• Bajaur TTP leader Maulana Dadullah confirmed to have 27 Mamund boys, ages 18 to 20, in custody and set conditions for their release in a video reportedly released from Kunar, Afghanistan.  Dadullah called for locals in Bajaur to abandon their support of the government, release “children and women languishing in various prisons,” and demanded that tribesmen put an end to the formation of anti-Taliban militias. The boys have been held in Afghanistan for nearly a week after reportedly crossing the border on Eid, although some of the boys interviewed by reporters claim they never left Pakistan. The video statement by Dadullah claimed that the hostages’ lives would be in jeopardy if TTP demands were not met.[10]

U.S.-Pakistan Relations

  • U.S. Defense Secretary Leon Panetta commented on the capture of al Qaeda operatives by Pakistani authorities earlier this week, calling the counter-terrorism operation an “encouraging sign” for U.S.-Pakistan relations following the May 2 Abbottabad raid on Osama bin Laden’s compound.  Panetta also alluded to the possible interrogation of al Mauritani by U.S. officials, although arrangements have yet to be made public.[11]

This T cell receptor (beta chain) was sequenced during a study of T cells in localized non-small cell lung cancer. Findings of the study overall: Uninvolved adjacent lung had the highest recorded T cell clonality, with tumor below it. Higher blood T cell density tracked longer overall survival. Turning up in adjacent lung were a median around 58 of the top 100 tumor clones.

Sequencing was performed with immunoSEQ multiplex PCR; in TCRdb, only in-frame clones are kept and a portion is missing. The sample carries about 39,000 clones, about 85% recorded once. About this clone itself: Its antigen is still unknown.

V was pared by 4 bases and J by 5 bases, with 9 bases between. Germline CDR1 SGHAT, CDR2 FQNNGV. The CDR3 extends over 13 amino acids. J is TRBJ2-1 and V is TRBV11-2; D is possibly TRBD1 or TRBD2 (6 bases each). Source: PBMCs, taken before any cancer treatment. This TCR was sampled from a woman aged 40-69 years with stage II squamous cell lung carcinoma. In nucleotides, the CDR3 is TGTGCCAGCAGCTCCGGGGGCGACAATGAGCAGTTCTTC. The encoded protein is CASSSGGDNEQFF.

• In the decade since 9/11, Peshawar has been assaulted by Islamist militants who are “opposed to Pakistan's cooperation in the U.S. war on militancy.”  According to a Reuters report, the city has seen a significant rise in the incidence of suicide bombings and tourists and traders no longer visit Peshawar, which was once seen as a “crossroads of culture and trade between Afghanistan, South Asia, Central Asia and the Middle East.” After 9/11, the Taliban took root in Peshawar and now severely threatens the livelihoods of thousands and the survival of the entire region.[12]

 Danish Ambassador Released


[1] “Quetta: 16 including FC personnel killed in twin blasts,” GEO, September 7, 2011. Available at
“Quetta blasts to avenge Qaeda arrests: Taliban,” Dawn, September 7, 2011. Available at
[2] “Quetta blasts to avenge Qaeda arrests: Taliban,” Dawn, September 7, 2011. Available at
[3] “Al Qaeda affiliate suspected in Delhi blast,” Reuters, September 7, 2011. Available at
[4] “Pakistan condemns Delhi bombing,” Dawn, September 7, 2011. Available at
[5] “TTP plans to kidnap top officials in exchange for Osama family,” Express Tribune, September 7, 2011. Available at
[6] Yousaf, Kamran. “Volatile city: Army chief takes stock, weighs in on Karachi,” Express Tribune, September 7, 2011. Available at
“Rangers demand police powers on permanent basis,” Dawn, September 7, 2011. Available at
[7] “63 target killers arrested in Karachi: Manzoor Wassan,” Express Tribune, September 7, 2011. Available at
[8]Mujahid, Zeeshan. “Hearing on Karachi violence: Critical SC rips apart police investigation reports,” Express Tribune, September 7, 2011. Available at
[9] “School blown up in Khyber,” Dawn, September 7, 2011. Available at
[10] “TTP sets conditions for freeing 27 youths,” Dawn, September 7, 2011. Available at
“In Exchange for Bajaur Boys, Taliban Want Comrades Freed,” Express Tribune, September 7, 2011. Available at
[11] “US heartened by Pakistan capture of al-Qaeda figure: Panetta,” Dawn, September 7, 2011. Available at
[12] “9/11 Brings Slow Death to Pakistan's Peshawar,” New York Times, September 7, 2011. Available at